What sparked your interest in design? Perhaps it wasn't a "what" but a "who". For me, I credit Dorothy Draper and her how-to guides. Who wouldn't want to become a decorator (or a design hanger-on) after reading those. There was also my parents' decorator. He was an old-school decorator who talked about his opera pumps and who reminisced about dancing with Wallis Warfield as a young man in Baltimore. But there was also a bit of popular culture that helped to stoke my fascination with interior design, and that would be my all-time favorite TV show "Designing Women". When I learned yesterday that Dixie Carter, a.k.a. Julia Sugarbaker, had died, well, I felt like I lost a mentor.
Oh sure, even back then I knew that Sugarbaker Design was not your typical design firm. First, and let's be honest here, their offices were really not well-decorated. Editing was, perhaps, not part of the Sugarbaker lexicon. It was a mish-mash of "stuff", but the offices really weren't about antiques, bolts of fabrics, and random accessories. It was about the cast of characters. Of course, Julia Sugarbaker was the character many of us wanted to emulate. She could cut people off at the knees with her biting words, all delivered with that honeyed Southern accent (thanks to Carter's upbringing in Memphis) and a smile. Remember how she made mincemeat of Ray Don Simpson? It was something to aspire to, but something I've never been able to do. I just can't think on my feet that quickly.
Then there was Suzanne, Delta Burke's man eating femme fatale. Oh yes, I wanted to be her too. In fact, to this day I still never leave the house without eyeliner on both the top and bottom lids. Suzanne taught me to do that; she had that dark hair and those bright blue eyes just like me, and that combination looks great with heavily (or in my case somewhat heavily) made up eyes. I mean, you just can't go out without your face on because if you do, you might miss your chance at meeting your own Dash Goff...or a really wealthy old man ready to kick the bucket.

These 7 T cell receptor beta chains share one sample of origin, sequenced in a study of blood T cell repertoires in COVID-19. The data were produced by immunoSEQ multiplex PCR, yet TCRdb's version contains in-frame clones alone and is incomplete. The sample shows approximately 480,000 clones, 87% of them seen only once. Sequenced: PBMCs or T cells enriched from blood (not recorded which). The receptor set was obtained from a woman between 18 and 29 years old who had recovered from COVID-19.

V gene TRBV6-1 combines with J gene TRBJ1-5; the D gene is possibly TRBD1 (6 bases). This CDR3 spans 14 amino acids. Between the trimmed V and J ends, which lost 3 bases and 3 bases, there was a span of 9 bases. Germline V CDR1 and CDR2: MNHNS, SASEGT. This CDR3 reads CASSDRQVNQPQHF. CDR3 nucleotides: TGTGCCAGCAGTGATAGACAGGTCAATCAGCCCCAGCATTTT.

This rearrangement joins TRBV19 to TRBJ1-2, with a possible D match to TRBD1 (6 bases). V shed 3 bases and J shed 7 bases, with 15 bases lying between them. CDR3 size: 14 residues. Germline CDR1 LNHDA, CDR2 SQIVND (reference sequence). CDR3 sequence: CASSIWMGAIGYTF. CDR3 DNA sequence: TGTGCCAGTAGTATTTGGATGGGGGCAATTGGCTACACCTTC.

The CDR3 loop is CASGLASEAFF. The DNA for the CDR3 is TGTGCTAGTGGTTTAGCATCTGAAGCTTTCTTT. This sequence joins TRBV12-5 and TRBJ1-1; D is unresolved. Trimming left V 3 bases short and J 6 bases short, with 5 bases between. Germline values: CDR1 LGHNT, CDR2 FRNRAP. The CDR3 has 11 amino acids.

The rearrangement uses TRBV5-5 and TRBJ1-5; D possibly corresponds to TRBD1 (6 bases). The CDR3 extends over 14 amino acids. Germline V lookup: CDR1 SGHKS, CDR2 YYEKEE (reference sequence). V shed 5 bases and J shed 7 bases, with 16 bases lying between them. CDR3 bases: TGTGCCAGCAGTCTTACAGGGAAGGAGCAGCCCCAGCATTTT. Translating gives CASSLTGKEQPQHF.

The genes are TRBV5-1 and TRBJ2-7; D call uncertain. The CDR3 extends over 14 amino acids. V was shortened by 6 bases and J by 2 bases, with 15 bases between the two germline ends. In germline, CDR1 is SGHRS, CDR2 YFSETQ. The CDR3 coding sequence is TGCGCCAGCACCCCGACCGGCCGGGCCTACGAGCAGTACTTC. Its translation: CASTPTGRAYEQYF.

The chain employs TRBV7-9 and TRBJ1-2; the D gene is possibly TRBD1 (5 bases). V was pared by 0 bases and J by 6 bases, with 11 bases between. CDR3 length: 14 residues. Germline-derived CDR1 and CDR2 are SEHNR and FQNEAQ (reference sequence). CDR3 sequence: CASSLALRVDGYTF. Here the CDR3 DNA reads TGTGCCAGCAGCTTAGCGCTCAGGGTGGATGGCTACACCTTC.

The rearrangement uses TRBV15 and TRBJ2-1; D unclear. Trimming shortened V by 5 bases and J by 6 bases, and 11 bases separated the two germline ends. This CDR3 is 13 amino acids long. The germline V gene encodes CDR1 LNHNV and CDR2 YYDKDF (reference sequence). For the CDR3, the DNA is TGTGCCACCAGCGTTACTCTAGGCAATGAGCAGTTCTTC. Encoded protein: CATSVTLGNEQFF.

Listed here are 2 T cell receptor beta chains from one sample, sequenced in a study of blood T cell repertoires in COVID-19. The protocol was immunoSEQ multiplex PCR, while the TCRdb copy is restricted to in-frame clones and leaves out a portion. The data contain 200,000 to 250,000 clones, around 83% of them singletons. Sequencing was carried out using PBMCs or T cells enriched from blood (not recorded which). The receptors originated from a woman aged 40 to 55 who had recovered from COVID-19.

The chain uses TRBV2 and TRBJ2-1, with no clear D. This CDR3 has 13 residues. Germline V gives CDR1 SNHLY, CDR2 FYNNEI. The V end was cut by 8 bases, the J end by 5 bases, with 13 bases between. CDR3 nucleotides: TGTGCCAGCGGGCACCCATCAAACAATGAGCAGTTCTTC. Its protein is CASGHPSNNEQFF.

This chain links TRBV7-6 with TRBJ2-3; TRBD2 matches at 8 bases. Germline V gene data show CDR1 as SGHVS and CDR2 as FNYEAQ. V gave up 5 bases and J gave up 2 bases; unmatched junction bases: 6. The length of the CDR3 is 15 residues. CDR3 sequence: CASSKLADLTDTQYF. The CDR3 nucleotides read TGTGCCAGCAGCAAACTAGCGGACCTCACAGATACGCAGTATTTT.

Mary Jo was not one of my favorite characters. Yes, Annie Potts' character was cute as a button, but who wants to be that? There just wasn't a lot of glamour there, but perhaps that's because she always wore those really low-heeled pumps. She was a little nerdy, a little awkward...and that's something that when it comes down to it most of us can identify with.
And Charlene? Well, we all have our blonde moments no matter what color our hair is. She was brassy, just slightly rough around the edges, and had a heart of gold. I never quite got the whole Elvis fascination, but I share her nostalgia for the WWII era.
So in honor of the late Dixie Carter and Julia Sugarbaker, I'm including one of Julia's most famous speeches- The Night The Lights Went Out in Georgia. Click the arrow above to see why we all admired her. And now I'm gonna go fluff up my hair, paint my nails red, put on a jewel toned silk blouse replete with shoulder pads, and go knock someone down to size.